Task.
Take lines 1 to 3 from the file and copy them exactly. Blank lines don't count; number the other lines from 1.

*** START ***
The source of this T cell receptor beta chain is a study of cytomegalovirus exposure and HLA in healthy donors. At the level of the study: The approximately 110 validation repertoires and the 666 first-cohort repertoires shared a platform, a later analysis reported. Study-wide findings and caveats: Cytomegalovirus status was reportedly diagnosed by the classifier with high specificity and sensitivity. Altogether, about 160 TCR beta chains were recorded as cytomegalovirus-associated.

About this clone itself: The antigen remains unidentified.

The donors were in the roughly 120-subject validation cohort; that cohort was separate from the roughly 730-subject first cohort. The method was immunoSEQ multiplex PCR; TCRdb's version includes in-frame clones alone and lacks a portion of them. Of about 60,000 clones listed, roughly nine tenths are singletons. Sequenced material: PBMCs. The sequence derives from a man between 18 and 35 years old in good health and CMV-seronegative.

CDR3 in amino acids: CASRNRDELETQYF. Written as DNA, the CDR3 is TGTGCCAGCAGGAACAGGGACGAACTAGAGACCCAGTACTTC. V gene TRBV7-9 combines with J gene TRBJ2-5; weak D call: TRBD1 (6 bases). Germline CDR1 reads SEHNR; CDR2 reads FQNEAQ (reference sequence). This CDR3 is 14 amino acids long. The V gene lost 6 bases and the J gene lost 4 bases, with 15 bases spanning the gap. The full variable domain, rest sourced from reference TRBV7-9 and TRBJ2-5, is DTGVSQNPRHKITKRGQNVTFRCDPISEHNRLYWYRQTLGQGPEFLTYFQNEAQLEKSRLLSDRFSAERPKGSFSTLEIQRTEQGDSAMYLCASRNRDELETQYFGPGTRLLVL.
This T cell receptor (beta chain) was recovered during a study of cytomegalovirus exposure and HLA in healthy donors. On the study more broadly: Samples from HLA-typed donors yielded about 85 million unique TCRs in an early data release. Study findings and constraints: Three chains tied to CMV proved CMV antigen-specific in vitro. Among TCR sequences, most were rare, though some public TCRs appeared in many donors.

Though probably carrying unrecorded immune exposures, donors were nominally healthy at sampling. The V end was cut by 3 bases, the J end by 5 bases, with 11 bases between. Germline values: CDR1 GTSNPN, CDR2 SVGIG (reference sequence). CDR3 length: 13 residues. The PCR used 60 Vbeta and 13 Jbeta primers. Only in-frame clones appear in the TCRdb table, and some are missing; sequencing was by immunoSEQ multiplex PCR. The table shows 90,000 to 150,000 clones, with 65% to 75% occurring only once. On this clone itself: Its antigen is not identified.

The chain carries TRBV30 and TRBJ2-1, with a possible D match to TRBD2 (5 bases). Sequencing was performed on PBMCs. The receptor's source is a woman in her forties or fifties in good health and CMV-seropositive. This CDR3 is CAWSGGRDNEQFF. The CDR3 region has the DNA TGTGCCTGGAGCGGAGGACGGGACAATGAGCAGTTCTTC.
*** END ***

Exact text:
The source of this T cell receptor beta chain is a study of cytomegalovirus exposure and HLA in healthy donors. At the level of the study: The approximately 110 validation repertoires and the 666 first-cohort repertoires shared a platform, a later analysis reported. Study-wide findings and caveats: Cytomegalovirus status was reportedly diagnosed by the classifier with high specificity and sensitivity. Altogether, about 160 TCR beta chains were recorded as cytomegalovirus-associated.

About this clone itself: The antigen remains unidentified.

The donors were in the roughly 120-subject validation cohort; that cohort was separate from the roughly 730-subject first cohort. The method was immunoSEQ multiplex PCR; TCRdb's version includes in-frame clones alone and lacks a portion of them. Of about 60,000 clones listed, roughly nine tenths are singletons. Sequenced material: PBMCs. The sequence derives from a man between 18 and 35 years old in good health and CMV-seronegative.